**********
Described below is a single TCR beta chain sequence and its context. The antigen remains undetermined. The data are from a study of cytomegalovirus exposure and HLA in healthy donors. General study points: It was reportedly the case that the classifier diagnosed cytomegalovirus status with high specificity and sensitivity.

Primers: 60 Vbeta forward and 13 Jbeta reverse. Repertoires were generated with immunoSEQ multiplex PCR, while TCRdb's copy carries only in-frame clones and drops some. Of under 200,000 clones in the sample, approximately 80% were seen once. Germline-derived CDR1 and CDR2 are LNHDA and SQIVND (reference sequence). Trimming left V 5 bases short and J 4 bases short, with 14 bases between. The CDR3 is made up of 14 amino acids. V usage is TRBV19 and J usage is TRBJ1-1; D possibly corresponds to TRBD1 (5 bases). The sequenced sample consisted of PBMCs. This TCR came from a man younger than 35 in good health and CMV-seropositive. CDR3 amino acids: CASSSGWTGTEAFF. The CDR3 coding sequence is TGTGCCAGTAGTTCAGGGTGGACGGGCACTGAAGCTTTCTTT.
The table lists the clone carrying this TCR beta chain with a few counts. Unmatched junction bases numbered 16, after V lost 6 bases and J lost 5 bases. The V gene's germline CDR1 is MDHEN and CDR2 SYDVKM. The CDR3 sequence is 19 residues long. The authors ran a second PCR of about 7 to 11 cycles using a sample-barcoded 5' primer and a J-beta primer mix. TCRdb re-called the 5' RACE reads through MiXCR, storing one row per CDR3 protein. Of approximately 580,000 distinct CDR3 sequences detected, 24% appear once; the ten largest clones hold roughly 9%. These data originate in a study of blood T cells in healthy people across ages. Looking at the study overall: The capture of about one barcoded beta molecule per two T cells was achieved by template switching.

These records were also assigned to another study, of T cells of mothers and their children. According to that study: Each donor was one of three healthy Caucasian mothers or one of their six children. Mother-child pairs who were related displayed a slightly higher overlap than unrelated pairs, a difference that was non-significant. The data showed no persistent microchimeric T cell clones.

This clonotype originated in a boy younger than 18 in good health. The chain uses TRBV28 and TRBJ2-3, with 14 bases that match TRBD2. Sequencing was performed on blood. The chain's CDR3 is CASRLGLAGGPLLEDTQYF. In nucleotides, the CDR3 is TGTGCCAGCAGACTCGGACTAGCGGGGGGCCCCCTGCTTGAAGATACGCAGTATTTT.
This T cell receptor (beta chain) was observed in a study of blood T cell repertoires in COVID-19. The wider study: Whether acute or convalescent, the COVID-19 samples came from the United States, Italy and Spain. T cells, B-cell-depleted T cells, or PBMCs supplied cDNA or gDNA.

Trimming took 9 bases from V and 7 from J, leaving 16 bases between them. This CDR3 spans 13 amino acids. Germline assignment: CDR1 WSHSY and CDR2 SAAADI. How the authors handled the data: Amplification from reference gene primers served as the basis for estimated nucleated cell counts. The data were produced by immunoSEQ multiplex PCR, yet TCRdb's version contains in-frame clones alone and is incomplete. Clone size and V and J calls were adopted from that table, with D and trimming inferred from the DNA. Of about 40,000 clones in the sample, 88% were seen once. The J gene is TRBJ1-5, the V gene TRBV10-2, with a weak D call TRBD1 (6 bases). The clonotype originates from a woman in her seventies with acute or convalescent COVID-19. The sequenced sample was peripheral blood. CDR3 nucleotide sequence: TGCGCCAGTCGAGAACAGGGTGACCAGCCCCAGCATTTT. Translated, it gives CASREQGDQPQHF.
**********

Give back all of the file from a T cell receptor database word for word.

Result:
Described below is a single TCR beta chain sequence and its context. The antigen remains undetermined. The data are from a study of cytomegalovirus exposure and HLA in healthy donors. General study points: It was reportedly the case that the classifier diagnosed cytomegalovirus status with high specificity and sensitivity.

Primers: 60 Vbeta forward and 13 Jbeta reverse. Repertoires were generated with immunoSEQ multiplex PCR, while TCRdb's copy carries only in-frame clones and drops some. Of under 200,000 clones in the sample, approximately 80% were seen once. Germline-derived CDR1 and CDR2 are LNHDA and SQIVND (reference sequence). Trimming left V 5 bases short and J 4 bases short, with 14 bases between. The CDR3 is made up of 14 amino acids. V usage is TRBV19 and J usage is TRBJ1-1; D possibly corresponds to TRBD1 (5 bases). The sequenced sample consisted of PBMCs. This TCR came from a man younger than 35 in good health and CMV-seropositive. CDR3 amino acids: CASSSGWTGTEAFF. The CDR3 coding sequence is TGTGCCAGTAGTTCAGGGTGGACGGGCACTGAAGCTTTCTTT.
The table lists the clone carrying this TCR beta chain with a few counts. Unmatched junction bases numbered 16, after V lost 6 bases and J lost 5 bases. The V gene's germline CDR1 is MDHEN and CDR2 SYDVKM. The CDR3 sequence is 19 residues long. The authors ran a second PCR of about 7 to 11 cycles using a sample-barcoded 5' primer and a J-beta primer mix. TCRdb re-called the 5' RACE reads through MiXCR, storing one row per CDR3 protein. Of approximately 580,000 distinct CDR3 sequences detected, 24% appear once; the ten largest clones hold roughly 9%. These data originate in a study of blood T cells in healthy people across ages. Looking at the study overall: The capture of about one barcoded beta molecule per two T cells was achieved by template switching.

These records were also assigned to another study, of T cells of mothers and their children. According to that study: Each donor was one of three healthy Caucasian mothers or one of their six children. Mother-child pairs who were related displayed a slightly higher overlap than unrelated pairs, a difference that was non-significant. The data showed no persistent microchimeric T cell clones.

This clonotype originated in a boy younger than 18 in good health. The chain uses TRBV28 and TRBJ2-3, with 14 bases that match TRBD2. Sequencing was performed on blood. The chain's CDR3 is CASRLGLAGGPLLEDTQYF. In nucleotides, the CDR3 is TGTGCCAGCAGACTCGGACTAGCGGGGGGCCCCCTGCTTGAAGATACGCAGTATTTT.
This T cell receptor (beta chain) was observed in a study of blood T cell repertoires in COVID-19. The wider study: Whether acute or convalescent, the COVID-19 samples came from the United States, Italy and Spain. T cells, B-cell-depleted T cells, or PBMCs supplied cDNA or gDNA.

Trimming took 9 bases from V and 7 from J, leaving 16 bases between them. This CDR3 spans 13 amino acids. Germline assignment: CDR1 WSHSY and CDR2 SAAADI. How the authors handled the data: Amplification from reference gene primers served as the basis for estimated nucleated cell counts. The data were produced by immunoSEQ multiplex PCR, yet TCRdb's version contains in-frame clones alone and is incomplete. Clone size and V and J calls were adopted from that table, with D and trimming inferred from the DNA. Of about 40,000 clones in the sample, 88% were seen once. The J gene is TRBJ1-5, the V gene TRBV10-2, with a weak D call TRBD1 (6 bases). The clonotype originates from a woman in her seventies with acute or convalescent COVID-19. The sequenced sample was peripheral blood. CDR3 nucleotide sequence: TGCGCCAGTCGAGAACAGGGTGACCAGCCCCAGCATTTT. Translated, it gives CASREQGDQPQHF.